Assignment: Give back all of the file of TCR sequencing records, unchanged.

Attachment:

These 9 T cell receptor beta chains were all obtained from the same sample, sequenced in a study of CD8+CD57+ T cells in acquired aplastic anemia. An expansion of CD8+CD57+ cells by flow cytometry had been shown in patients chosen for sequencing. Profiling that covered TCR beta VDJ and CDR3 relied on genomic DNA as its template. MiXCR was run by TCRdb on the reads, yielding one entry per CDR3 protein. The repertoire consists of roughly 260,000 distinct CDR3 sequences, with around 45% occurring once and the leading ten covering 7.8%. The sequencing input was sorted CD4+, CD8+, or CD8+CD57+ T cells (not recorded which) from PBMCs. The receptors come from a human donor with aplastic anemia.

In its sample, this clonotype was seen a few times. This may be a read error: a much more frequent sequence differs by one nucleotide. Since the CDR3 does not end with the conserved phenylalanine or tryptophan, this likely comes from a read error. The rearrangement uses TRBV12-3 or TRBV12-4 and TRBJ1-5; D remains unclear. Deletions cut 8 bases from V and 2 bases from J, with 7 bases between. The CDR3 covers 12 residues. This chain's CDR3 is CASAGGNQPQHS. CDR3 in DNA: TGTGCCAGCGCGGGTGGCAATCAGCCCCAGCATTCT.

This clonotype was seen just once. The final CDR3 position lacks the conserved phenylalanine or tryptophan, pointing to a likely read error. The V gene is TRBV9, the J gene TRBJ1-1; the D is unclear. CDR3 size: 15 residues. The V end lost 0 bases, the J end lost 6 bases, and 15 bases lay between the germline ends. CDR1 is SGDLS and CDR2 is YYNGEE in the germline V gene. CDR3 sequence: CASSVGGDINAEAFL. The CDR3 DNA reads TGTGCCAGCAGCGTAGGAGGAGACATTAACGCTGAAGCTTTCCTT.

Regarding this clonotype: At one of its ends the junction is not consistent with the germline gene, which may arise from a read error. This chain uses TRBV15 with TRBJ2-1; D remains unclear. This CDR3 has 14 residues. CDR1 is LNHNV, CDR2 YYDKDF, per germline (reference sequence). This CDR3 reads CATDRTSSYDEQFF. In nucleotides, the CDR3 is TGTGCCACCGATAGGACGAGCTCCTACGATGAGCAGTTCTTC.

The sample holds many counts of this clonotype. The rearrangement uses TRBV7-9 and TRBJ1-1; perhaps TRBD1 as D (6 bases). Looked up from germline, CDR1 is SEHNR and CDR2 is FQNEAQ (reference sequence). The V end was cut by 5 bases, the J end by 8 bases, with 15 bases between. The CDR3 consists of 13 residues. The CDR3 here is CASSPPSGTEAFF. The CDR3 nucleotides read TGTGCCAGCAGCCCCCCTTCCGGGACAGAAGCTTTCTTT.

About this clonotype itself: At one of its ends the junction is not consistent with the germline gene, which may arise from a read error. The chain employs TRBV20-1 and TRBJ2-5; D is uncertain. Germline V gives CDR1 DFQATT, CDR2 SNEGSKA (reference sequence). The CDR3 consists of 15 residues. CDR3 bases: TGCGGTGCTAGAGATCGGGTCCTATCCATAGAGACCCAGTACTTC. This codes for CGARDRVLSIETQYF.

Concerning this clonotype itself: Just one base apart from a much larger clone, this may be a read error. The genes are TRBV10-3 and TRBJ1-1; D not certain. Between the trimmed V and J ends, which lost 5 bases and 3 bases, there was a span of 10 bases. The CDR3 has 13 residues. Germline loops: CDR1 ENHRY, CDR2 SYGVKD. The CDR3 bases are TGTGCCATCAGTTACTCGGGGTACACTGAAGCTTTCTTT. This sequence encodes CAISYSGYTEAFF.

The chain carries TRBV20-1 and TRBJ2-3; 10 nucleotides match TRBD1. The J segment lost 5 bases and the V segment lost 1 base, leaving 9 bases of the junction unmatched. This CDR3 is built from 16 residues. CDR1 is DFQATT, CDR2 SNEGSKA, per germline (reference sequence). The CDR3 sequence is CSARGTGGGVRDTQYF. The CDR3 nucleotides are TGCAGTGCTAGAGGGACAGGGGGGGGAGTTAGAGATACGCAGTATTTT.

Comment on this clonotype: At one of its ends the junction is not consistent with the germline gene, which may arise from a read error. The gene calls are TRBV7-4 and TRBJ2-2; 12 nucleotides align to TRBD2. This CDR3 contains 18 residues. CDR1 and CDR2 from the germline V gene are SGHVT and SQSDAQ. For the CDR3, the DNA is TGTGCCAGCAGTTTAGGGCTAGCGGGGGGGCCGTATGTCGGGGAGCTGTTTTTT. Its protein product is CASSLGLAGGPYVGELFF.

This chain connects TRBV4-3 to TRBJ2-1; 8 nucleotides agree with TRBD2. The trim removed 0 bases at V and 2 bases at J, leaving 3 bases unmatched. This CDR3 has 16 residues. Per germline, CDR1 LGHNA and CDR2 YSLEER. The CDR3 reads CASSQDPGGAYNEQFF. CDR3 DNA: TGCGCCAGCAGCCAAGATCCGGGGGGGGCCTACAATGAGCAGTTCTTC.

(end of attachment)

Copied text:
These 9 T cell receptor beta chains were all obtained from the same sample, sequenced in a study of CD8+CD57+ T cells in acquired aplastic anemia. An expansion of CD8+CD57+ cells by flow cytometry had been shown in patients chosen for sequencing. Profiling that covered TCR beta VDJ and CDR3 relied on genomic DNA as its template. MiXCR was run by TCRdb on the reads, yielding one entry per CDR3 protein. The repertoire consists of roughly 260,000 distinct CDR3 sequences, with around 45% occurring once and the leading ten covering 7.8%. The sequencing input was sorted CD4+, CD8+, or CD8+CD57+ T cells (not recorded which) from PBMCs. The receptors come from a human donor with aplastic anemia.

In its sample, this clonotype was seen a few times. This may be a read error: a much more frequent sequence differs by one nucleotide. Since the CDR3 does not end with the conserved phenylalanine or tryptophan, this likely comes from a read error. The rearrangement uses TRBV12-3 or TRBV12-4 and TRBJ1-5; D remains unclear. Deletions cut 8 bases from V and 2 bases from J, with 7 bases between. The CDR3 covers 12 residues. This chain's CDR3 is CASAGGNQPQHS. CDR3 in DNA: TGTGCCAGCGCGGGTGGCAATCAGCCCCAGCATTCT.

This clonotype was seen just once. The final CDR3 position lacks the conserved phenylalanine or tryptophan, pointing to a likely read error. The V gene is TRBV9, the J gene TRBJ1-1; the D is unclear. CDR3 size: 15 residues. The V end lost 0 bases, the J end lost 6 bases, and 15 bases lay between the germline ends. CDR1 is SGDLS and CDR2 is YYNGEE in the germline V gene. CDR3 sequence: CASSVGGDINAEAFL. The CDR3 DNA reads TGTGCCAGCAGCGTAGGAGGAGACATTAACGCTGAAGCTTTCCTT.

Regarding this clonotype: At one of its ends the junction is not consistent with the germline gene, which may arise from a read error. This chain uses TRBV15 with TRBJ2-1; D remains unclear. This CDR3 has 14 residues. CDR1 is LNHNV, CDR2 YYDKDF, per germline (reference sequence). This CDR3 reads CATDRTSSYDEQFF. In nucleotides, the CDR3 is TGTGCCACCGATAGGACGAGCTCCTACGATGAGCAGTTCTTC.

The sample holds many counts of this clonotype. The rearrangement uses TRBV7-9 and TRBJ1-1; perhaps TRBD1 as D (6 bases). Looked up from germline, CDR1 is SEHNR and CDR2 is FQNEAQ (reference sequence). The V end was cut by 5 bases, the J end by 8 bases, with 15 bases between. The CDR3 consists of 13 residues. The CDR3 here is CASSPPSGTEAFF. The CDR3 nucleotides read TGTGCCAGCAGCCCCCCTTCCGGGACAGAAGCTTTCTTT.

About this clonotype itself: At one of its ends the junction is not consistent with the germline gene, which may arise from a read error. The chain employs TRBV20-1 and TRBJ2-5; D is uncertain. Germline V gives CDR1 DFQATT, CDR2 SNEGSKA (reference sequence). The CDR3 consists of 15 residues. CDR3 bases: TGCGGTGCTAGAGATCGGGTCCTATCCATAGAGACCCAGTACTTC. This codes for CGARDRVLSIETQYF.

Concerning this clonotype itself: Just one base apart from a much larger clone, this may be a read error. The genes are TRBV10-3 and TRBJ1-1; D not certain. Between the trimmed V and J ends, which lost 5 bases and 3 bases, there was a span of 10 bases. The CDR3 has 13 residues. Germline loops: CDR1 ENHRY, CDR2 SYGVKD. The CDR3 bases are TGTGCCATCAGTTACTCGGGGTACACTGAAGCTTTCTTT. This sequence encodes CAISYSGYTEAFF.

The chain carries TRBV20-1 and TRBJ2-3; 10 nucleotides match TRBD1. The J segment lost 5 bases and the V segment lost 1 base, leaving 9 bases of the junction unmatched. This CDR3 is built from 16 residues. CDR1 is DFQATT, CDR2 SNEGSKA, per germline (reference sequence). The CDR3 sequence is CSARGTGGGVRDTQYF. The CDR3 nucleotides are TGCAGTGCTAGAGGGACAGGGGGGGGAGTTAGAGATACGCAGTATTTT.

Comment on this clonotype: At one of its ends the junction is not consistent with the germline gene, which may arise from a read error. The gene calls are TRBV7-4 and TRBJ2-2; 12 nucleotides align to TRBD2. This CDR3 contains 18 residues. CDR1 and CDR2 from the germline V gene are SGHVT and SQSDAQ. For the CDR3, the DNA is TGTGCCAGCAGTTTAGGGCTAGCGGGGGGGCCGTATGTCGGGGAGCTGTTTTTT. Its protein product is CASSLGLAGGPYVGELFF.

This chain connects TRBV4-3 to TRBJ2-1; 8 nucleotides agree with TRBD2. The trim removed 0 bases at V and 2 bases at J, leaving 3 bases unmatched. This CDR3 has 16 residues. Per germline, CDR1 LGHNA and CDR2 YSLEER. The CDR3 reads CASSQDPGGAYNEQFF. CDR3 DNA: TGCGCCAGCAGCCAAGATCCGGGGGGGGCCTACAATGAGCAGTTCTTC.